There has never been a better time to be thoroughly despondent, so we might as well embrace a few new bands along the way. Fans of morose but elegantly melodic death/doom may already be familiar with HINAYANA after their quietly stunning 2018 debut album, "Order Divine". Although rooted in the familiar, the American band's take on slow-motion despair contained plenty of its own quirks and textural details, and so it makes perfect sense that a larger label like Napalm Records should snap them up. Despite being a five-track EP, rather than the full-blown sequel that acolytes would probably prefer at this point, "Death Of The Cosmic" is a very confident and convincing step forward that reeks of colossal potential.
The opening title track shimmers in with twinkling keys and a thudding mid-paced gait, driven on by vocalist Casey Hurd's whispered pleas and barbarous roars: this is vaguely familiar territory, ripe for fans of SWALLOW THE SUN and AMORPHIS, but HINAYANA have the makings of a sturdy, singular identity here. More importantly, these songs are all stunning; deftly laced with proggy touches and plenty of alt-rock oomph, "Cold Conception" is particularly dazzling, not least due to a guest appearance from TENGGER CAVALRY's Nature Ganganbaigal whipping the mournful Americans into a state of spiritual ecstasy.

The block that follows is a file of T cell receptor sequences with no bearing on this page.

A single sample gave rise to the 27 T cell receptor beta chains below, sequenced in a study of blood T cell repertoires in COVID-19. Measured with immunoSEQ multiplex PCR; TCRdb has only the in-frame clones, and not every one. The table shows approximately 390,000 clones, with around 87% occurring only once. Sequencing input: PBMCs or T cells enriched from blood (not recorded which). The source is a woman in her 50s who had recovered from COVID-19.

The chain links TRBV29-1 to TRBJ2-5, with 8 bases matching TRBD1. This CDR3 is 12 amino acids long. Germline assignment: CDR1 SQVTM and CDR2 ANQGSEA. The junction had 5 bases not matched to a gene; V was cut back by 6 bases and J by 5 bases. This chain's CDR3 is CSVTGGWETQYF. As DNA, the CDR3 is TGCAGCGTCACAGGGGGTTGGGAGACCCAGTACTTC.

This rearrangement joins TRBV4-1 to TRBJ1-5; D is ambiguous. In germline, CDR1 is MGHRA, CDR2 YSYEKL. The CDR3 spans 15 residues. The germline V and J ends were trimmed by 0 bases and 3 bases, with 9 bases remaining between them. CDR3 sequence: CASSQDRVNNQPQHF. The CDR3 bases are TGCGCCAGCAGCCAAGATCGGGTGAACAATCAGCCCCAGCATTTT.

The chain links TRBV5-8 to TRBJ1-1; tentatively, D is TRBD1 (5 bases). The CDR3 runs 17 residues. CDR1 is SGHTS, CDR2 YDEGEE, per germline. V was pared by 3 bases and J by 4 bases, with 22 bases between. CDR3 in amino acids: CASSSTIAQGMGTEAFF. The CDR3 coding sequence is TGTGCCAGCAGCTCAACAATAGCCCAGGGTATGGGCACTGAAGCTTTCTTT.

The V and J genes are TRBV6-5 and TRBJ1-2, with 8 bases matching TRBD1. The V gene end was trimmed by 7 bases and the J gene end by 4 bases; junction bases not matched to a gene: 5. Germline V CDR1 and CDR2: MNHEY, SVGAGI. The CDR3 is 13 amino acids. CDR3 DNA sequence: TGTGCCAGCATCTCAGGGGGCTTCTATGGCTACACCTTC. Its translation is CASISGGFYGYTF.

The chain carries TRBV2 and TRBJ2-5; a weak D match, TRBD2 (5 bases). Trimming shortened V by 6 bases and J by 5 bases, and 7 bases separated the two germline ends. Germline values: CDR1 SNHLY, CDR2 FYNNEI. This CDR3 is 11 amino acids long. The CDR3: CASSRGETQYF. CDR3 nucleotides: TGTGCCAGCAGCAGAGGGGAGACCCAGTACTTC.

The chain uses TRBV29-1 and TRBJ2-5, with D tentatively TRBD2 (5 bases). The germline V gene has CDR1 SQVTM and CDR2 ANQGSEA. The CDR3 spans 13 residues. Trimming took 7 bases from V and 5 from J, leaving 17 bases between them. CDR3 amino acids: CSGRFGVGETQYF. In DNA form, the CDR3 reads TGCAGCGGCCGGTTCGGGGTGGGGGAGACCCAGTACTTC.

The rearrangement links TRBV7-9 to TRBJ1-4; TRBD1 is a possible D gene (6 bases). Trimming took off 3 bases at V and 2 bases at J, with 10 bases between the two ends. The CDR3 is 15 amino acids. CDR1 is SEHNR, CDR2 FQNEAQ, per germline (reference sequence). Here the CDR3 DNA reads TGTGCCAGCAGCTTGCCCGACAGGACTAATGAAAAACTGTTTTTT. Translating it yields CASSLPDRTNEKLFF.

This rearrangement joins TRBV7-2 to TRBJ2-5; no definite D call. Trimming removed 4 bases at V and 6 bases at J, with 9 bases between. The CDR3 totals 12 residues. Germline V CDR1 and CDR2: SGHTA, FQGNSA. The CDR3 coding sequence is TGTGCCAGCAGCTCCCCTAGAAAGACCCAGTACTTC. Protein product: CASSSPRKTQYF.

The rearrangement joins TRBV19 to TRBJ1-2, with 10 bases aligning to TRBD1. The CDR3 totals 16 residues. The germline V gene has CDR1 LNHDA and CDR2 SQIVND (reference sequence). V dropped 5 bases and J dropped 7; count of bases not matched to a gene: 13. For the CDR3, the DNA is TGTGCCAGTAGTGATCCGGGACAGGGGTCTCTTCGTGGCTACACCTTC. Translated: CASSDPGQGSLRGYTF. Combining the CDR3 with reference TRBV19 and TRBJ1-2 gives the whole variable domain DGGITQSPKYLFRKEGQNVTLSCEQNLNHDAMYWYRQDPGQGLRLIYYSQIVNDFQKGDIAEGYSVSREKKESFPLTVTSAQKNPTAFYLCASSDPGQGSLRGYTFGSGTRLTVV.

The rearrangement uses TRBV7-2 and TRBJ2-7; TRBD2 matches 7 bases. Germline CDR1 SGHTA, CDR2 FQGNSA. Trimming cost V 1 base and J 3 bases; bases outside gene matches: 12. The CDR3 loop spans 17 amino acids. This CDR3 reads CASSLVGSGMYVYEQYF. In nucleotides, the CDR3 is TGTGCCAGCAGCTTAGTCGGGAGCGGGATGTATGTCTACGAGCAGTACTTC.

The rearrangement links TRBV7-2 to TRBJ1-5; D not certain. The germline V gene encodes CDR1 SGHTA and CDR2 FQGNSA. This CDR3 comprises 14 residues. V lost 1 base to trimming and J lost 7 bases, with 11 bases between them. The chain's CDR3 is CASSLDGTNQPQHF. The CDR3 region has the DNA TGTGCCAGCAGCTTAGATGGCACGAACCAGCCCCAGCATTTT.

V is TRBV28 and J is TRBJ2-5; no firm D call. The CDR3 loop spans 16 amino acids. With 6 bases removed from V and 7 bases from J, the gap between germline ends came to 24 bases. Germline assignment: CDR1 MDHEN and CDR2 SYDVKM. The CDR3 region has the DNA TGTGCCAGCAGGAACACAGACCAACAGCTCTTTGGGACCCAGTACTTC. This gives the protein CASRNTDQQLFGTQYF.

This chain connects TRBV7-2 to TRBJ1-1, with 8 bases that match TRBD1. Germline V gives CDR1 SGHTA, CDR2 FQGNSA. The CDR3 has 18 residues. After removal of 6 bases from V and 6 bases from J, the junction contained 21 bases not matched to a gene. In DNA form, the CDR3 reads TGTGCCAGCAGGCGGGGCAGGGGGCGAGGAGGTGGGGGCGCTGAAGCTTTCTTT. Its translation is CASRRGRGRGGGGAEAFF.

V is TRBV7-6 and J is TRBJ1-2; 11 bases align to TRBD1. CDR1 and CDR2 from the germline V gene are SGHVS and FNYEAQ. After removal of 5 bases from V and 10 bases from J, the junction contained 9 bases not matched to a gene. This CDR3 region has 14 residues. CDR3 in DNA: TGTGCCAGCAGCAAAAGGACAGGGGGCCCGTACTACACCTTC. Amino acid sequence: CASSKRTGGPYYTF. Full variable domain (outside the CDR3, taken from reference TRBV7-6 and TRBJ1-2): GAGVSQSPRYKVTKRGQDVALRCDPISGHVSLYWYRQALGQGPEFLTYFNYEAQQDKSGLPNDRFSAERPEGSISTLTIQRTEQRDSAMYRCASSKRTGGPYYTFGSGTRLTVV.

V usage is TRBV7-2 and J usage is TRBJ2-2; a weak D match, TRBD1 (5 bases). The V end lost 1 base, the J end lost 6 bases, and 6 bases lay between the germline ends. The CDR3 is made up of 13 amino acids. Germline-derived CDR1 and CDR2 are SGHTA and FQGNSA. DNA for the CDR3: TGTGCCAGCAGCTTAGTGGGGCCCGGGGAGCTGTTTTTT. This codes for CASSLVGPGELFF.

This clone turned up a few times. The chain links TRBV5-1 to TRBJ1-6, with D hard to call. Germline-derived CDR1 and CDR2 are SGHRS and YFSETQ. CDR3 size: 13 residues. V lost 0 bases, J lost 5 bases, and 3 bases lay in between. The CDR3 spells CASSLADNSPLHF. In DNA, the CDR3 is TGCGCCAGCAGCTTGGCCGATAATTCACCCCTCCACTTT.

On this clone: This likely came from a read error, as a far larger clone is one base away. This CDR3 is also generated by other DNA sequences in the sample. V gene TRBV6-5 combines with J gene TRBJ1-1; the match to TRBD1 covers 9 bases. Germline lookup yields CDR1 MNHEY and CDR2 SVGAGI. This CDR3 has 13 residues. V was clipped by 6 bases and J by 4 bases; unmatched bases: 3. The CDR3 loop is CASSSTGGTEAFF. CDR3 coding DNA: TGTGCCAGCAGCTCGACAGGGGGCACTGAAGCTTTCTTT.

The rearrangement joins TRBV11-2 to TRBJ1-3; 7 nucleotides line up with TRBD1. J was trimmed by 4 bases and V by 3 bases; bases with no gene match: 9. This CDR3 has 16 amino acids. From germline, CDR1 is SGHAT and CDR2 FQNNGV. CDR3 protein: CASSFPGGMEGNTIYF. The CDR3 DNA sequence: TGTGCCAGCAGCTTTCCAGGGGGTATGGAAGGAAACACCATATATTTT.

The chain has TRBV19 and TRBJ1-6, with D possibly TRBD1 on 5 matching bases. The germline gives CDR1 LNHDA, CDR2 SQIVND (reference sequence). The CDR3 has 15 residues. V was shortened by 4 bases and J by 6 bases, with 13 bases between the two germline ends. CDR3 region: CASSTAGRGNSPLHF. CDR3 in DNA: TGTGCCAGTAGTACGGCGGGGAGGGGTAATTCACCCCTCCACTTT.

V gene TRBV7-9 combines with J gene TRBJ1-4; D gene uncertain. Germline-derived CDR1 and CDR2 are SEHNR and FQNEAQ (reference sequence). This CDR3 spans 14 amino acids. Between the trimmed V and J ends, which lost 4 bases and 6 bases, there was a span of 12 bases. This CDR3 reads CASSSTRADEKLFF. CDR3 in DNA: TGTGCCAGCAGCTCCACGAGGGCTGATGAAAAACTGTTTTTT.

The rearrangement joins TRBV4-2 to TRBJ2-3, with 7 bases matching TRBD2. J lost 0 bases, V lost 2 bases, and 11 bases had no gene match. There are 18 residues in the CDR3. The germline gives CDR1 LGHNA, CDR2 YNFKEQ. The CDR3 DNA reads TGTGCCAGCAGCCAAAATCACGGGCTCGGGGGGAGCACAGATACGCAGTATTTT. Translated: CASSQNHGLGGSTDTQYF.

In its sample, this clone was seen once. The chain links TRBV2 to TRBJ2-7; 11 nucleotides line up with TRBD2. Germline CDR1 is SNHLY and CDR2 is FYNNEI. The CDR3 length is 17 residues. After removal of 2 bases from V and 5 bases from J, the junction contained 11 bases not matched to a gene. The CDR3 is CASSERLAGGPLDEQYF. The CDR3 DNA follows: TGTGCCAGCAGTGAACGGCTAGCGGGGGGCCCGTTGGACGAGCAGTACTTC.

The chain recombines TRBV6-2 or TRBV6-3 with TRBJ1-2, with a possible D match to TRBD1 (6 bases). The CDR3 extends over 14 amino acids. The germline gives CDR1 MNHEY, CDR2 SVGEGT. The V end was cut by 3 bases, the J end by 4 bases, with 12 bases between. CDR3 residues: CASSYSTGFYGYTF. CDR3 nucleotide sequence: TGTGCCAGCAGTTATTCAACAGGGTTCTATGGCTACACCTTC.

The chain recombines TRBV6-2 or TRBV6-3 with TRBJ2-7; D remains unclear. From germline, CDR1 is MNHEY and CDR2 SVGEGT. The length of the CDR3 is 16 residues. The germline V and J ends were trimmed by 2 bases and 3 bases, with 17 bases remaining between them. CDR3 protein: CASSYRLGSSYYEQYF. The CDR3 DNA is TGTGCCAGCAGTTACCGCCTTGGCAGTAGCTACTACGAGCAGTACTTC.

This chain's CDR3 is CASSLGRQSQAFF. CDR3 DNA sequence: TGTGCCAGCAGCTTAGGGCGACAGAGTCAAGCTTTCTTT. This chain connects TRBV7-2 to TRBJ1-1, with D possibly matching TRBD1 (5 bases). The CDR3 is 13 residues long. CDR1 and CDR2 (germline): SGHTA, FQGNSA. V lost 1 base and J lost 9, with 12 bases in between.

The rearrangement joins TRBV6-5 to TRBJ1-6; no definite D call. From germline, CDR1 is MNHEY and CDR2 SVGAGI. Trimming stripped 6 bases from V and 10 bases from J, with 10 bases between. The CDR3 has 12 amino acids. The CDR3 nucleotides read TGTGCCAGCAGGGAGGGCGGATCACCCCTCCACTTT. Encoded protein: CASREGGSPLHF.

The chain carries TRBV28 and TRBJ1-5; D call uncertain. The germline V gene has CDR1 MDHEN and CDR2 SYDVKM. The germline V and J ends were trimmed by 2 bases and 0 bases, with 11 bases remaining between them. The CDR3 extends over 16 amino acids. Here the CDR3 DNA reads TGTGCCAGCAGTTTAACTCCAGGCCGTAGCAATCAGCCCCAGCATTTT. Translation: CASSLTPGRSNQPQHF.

Evocative and mildly soporific, mid-point instrumental "Yet Here I Wait Forever" hints at musical ideas that deserve to be explored further on future records, but it's "In Sacred Delusion" that most vigorously takes one's breath away. A slow-burning funeral march, thickly layered with gothic keys but deceptively groovy too, it's simply a great song with an abundance of weather-beaten soul. Similarly, grand finale "Pitch Black Noise" re-imagines thunderous, melodic doom as a more refined and direct idea; rock 'n' roll dynamics informing even the most grandiose twists and turns.
There is more than enough here to make fans of the terminally morose get excited about HINAYANA's next move. This is a classy, big label debut; full of promise, massive melodies and all the misery a 2020 survivor could hope for.